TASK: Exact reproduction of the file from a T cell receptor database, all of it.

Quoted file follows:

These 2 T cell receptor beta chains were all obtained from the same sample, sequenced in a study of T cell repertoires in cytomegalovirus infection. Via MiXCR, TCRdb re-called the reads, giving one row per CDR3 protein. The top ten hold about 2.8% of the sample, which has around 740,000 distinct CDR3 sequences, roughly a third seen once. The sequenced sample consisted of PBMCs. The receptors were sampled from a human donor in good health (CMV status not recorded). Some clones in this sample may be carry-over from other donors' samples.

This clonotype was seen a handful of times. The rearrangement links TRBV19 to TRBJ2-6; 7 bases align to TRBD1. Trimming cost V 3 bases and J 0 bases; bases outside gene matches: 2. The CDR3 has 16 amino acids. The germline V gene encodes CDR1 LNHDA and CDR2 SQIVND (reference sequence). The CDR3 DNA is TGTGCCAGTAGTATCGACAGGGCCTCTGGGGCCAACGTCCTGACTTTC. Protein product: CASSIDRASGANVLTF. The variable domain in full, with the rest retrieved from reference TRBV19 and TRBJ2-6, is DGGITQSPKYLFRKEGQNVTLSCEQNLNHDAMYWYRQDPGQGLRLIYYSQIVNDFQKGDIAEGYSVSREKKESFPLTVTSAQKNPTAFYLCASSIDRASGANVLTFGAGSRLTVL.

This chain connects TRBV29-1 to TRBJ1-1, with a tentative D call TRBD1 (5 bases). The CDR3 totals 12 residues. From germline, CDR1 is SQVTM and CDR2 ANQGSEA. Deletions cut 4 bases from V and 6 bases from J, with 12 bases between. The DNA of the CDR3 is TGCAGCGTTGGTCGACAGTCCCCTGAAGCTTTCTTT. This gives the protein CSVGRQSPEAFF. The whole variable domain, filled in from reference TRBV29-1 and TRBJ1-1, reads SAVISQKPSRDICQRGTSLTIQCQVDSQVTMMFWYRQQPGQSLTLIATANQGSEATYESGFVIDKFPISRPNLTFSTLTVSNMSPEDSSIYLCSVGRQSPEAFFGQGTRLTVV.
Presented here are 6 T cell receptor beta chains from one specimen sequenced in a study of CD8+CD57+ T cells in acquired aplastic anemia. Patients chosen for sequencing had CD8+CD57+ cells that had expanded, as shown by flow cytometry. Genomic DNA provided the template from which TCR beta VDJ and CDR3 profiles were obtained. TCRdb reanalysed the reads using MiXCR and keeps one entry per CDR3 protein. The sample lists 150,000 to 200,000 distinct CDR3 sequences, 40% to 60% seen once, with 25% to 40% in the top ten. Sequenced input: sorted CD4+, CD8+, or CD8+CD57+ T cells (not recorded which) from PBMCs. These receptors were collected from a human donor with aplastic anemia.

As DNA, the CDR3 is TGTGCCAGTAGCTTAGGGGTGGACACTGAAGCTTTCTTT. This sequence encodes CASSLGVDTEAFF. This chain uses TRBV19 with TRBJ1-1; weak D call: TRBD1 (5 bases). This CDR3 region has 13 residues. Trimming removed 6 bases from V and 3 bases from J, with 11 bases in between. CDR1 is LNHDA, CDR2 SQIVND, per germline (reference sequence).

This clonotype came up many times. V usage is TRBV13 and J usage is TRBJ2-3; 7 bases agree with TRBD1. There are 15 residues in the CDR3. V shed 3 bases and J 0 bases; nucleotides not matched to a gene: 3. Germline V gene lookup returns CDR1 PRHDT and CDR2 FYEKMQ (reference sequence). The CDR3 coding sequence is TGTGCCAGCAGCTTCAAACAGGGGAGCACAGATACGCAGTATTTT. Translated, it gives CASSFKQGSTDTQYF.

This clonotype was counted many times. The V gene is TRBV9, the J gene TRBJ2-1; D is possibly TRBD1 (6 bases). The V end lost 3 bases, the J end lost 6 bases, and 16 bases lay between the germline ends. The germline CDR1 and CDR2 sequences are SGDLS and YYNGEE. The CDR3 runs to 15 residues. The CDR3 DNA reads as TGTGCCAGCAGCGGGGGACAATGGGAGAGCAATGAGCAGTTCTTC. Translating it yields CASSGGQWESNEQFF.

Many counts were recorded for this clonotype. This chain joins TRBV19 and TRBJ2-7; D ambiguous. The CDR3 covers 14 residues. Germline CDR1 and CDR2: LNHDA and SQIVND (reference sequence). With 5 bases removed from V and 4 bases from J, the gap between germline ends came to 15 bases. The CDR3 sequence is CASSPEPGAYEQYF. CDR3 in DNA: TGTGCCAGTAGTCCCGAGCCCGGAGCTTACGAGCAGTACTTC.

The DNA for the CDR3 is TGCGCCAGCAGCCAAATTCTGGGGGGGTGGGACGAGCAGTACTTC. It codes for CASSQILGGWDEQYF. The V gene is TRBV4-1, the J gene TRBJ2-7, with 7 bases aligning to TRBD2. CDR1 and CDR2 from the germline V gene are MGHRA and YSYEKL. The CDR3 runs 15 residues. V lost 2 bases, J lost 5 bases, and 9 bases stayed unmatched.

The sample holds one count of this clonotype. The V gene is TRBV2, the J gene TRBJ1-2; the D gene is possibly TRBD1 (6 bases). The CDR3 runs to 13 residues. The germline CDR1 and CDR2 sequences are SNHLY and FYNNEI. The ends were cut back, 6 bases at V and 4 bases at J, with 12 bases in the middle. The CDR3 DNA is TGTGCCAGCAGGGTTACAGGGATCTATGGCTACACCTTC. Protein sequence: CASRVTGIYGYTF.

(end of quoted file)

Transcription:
These 2 T cell receptor beta chains were all obtained from the same sample, sequenced in a study of T cell repertoires in cytomegalovirus infection. Via MiXCR, TCRdb re-called the reads, giving one row per CDR3 protein. The top ten hold about 2.8% of the sample, which has around 740,000 distinct CDR3 sequences, roughly a third seen once. The sequenced sample consisted of PBMCs. The receptors were sampled from a human donor in good health (CMV status not recorded). Some clones in this sample may be carry-over from other donors' samples.

This clonotype was seen a handful of times. The rearrangement links TRBV19 to TRBJ2-6; 7 bases align to TRBD1. Trimming cost V 3 bases and J 0 bases; bases outside gene matches: 2. The CDR3 has 16 amino acids. The germline V gene encodes CDR1 LNHDA and CDR2 SQIVND (reference sequence). The CDR3 DNA is TGTGCCAGTAGTATCGACAGGGCCTCTGGGGCCAACGTCCTGACTTTC. Protein product: CASSIDRASGANVLTF. The variable domain in full, with the rest retrieved from reference TRBV19 and TRBJ2-6, is DGGITQSPKYLFRKEGQNVTLSCEQNLNHDAMYWYRQDPGQGLRLIYYSQIVNDFQKGDIAEGYSVSREKKESFPLTVTSAQKNPTAFYLCASSIDRASGANVLTFGAGSRLTVL.

This chain connects TRBV29-1 to TRBJ1-1, with a tentative D call TRBD1 (5 bases). The CDR3 totals 12 residues. From germline, CDR1 is SQVTM and CDR2 ANQGSEA. Deletions cut 4 bases from V and 6 bases from J, with 12 bases between. The DNA of the CDR3 is TGCAGCGTTGGTCGACAGTCCCCTGAAGCTTTCTTT. This gives the protein CSVGRQSPEAFF. The whole variable domain, filled in from reference TRBV29-1 and TRBJ1-1, reads SAVISQKPSRDICQRGTSLTIQCQVDSQVTMMFWYRQQPGQSLTLIATANQGSEATYESGFVIDKFPISRPNLTFSTLTVSNMSPEDSSIYLCSVGRQSPEAFFGQGTRLTVV.
Presented here are 6 T cell receptor beta chains from one specimen sequenced in a study of CD8+CD57+ T cells in acquired aplastic anemia. Patients chosen for sequencing had CD8+CD57+ cells that had expanded, as shown by flow cytometry. Genomic DNA provided the template from which TCR beta VDJ and CDR3 profiles were obtained. TCRdb reanalysed the reads using MiXCR and keeps one entry per CDR3 protein. The sample lists 150,000 to 200,000 distinct CDR3 sequences, 40% to 60% seen once, with 25% to 40% in the top ten. Sequenced input: sorted CD4+, CD8+, or CD8+CD57+ T cells (not recorded which) from PBMCs. These receptors were collected from a human donor with aplastic anemia.

As DNA, the CDR3 is TGTGCCAGTAGCTTAGGGGTGGACACTGAAGCTTTCTTT. This sequence encodes CASSLGVDTEAFF. This chain uses TRBV19 with TRBJ1-1; weak D call: TRBD1 (5 bases). This CDR3 region has 13 residues. Trimming removed 6 bases from V and 3 bases from J, with 11 bases in between. CDR1 is LNHDA, CDR2 SQIVND, per germline (reference sequence).

This clonotype came up many times. V usage is TRBV13 and J usage is TRBJ2-3; 7 bases agree with TRBD1. There are 15 residues in the CDR3. V shed 3 bases and J 0 bases; nucleotides not matched to a gene: 3. Germline V gene lookup returns CDR1 PRHDT and CDR2 FYEKMQ (reference sequence). The CDR3 coding sequence is TGTGCCAGCAGCTTCAAACAGGGGAGCACAGATACGCAGTATTTT. Translated, it gives CASSFKQGSTDTQYF.

This clonotype was counted many times. The V gene is TRBV9, the J gene TRBJ2-1; D is possibly TRBD1 (6 bases). The V end lost 3 bases, the J end lost 6 bases, and 16 bases lay between the germline ends. The germline CDR1 and CDR2 sequences are SGDLS and YYNGEE. The CDR3 runs to 15 residues. The CDR3 DNA reads as TGTGCCAGCAGCGGGGGACAATGGGAGAGCAATGAGCAGTTCTTC. Translating it yields CASSGGQWESNEQFF.

Many counts were recorded for this clonotype. This chain joins TRBV19 and TRBJ2-7; D ambiguous. The CDR3 covers 14 residues. Germline CDR1 and CDR2: LNHDA and SQIVND (reference sequence). With 5 bases removed from V and 4 bases from J, the gap between germline ends came to 15 bases. The CDR3 sequence is CASSPEPGAYEQYF. CDR3 in DNA: TGTGCCAGTAGTCCCGAGCCCGGAGCTTACGAGCAGTACTTC.

The DNA for the CDR3 is TGCGCCAGCAGCCAAATTCTGGGGGGGTGGGACGAGCAGTACTTC. It codes for CASSQILGGWDEQYF. The V gene is TRBV4-1, the J gene TRBJ2-7, with 7 bases aligning to TRBD2. CDR1 and CDR2 from the germline V gene are MGHRA and YSYEKL. The CDR3 runs 15 residues. V lost 2 bases, J lost 5 bases, and 9 bases stayed unmatched.

The sample holds one count of this clonotype. The V gene is TRBV2, the J gene TRBJ1-2; the D gene is possibly TRBD1 (6 bases). The CDR3 runs to 13 residues. The germline CDR1 and CDR2 sequences are SNHLY and FYNNEI. The ends were cut back, 6 bases at V and 4 bases at J, with 12 bases in the middle. The CDR3 DNA is TGTGCCAGCAGGGTTACAGGGATCTATGGCTACACCTTC. Protein sequence: CASRVTGIYGYTF.